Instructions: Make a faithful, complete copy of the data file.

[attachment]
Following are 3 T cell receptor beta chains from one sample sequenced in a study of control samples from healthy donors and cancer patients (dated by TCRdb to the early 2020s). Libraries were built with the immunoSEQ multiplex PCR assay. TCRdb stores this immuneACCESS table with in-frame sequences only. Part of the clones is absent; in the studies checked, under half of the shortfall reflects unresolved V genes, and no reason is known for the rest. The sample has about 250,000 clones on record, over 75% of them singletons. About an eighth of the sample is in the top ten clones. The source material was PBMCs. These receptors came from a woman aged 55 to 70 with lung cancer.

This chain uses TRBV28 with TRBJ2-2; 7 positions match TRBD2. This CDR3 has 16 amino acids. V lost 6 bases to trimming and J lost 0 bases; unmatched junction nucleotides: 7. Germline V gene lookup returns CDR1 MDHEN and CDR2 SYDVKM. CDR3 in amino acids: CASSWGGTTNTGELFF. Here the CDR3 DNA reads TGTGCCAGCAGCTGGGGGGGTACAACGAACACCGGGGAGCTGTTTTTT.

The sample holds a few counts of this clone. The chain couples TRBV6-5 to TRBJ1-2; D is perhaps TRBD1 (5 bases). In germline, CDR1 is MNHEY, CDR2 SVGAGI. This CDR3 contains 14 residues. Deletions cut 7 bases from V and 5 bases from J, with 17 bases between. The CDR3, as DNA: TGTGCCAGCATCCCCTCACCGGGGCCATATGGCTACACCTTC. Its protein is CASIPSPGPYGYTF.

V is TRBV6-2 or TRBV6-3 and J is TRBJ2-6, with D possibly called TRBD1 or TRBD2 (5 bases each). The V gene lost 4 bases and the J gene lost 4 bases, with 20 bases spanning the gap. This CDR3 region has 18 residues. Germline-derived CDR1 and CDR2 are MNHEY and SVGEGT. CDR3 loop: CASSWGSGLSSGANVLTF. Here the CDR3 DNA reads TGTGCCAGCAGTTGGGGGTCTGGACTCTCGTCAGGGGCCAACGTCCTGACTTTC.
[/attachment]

Following are 3 T cell receptor beta chains from one sample sequenced in a study of control samples from healthy donors and cancer patients (dated by TCRdb to the early 2020s). Libraries were built with the immunoSEQ multiplex PCR assay. TCRdb stores this immuneACCESS table with in-frame sequences only. Part of the clones is absent; in the studies checked, under half of the shortfall reflects unresolved V genes, and no reason is known for the rest. The sample has about 250,000 clones on record, over 75% of them singletons. About an eighth of the sample is in the top ten clones. The source material was PBMCs. These receptors came from a woman aged 55 to 70 with lung cancer.

This chain uses TRBV28 with TRBJ2-2; 7 positions match TRBD2. This CDR3 has 16 amino acids. V lost 6 bases to trimming and J lost 0 bases; unmatched junction nucleotides: 7. Germline V gene lookup returns CDR1 MDHEN and CDR2 SYDVKM. CDR3 in amino acids: CASSWGGTTNTGELFF. Here the CDR3 DNA reads TGTGCCAGCAGCTGGGGGGGTACAACGAACACCGGGGAGCTGTTTTTT.

The sample holds a few counts of this clone. The chain couples TRBV6-5 to TRBJ1-2; D is perhaps TRBD1 (5 bases). In germline, CDR1 is MNHEY, CDR2 SVGAGI. This CDR3 contains 14 residues. Deletions cut 7 bases from V and 5 bases from J, with 17 bases between. The CDR3, as DNA: TGTGCCAGCATCCCCTCACCGGGGCCATATGGCTACACCTTC. Its protein is CASIPSPGPYGYTF.

V is TRBV6-2 or TRBV6-3 and J is TRBJ2-6, with D possibly called TRBD1 or TRBD2 (5 bases each). The V gene lost 4 bases and the J gene lost 4 bases, with 20 bases spanning the gap. This CDR3 region has 18 residues. Germline-derived CDR1 and CDR2 are MNHEY and SVGEGT. CDR3 loop: CASSWGSGLSSGANVLTF. Here the CDR3 DNA reads TGTGCCAGCAGTTGGGGGTCTGGACTCTCGTCAGGGGCCAACGTCCTGACTTTC.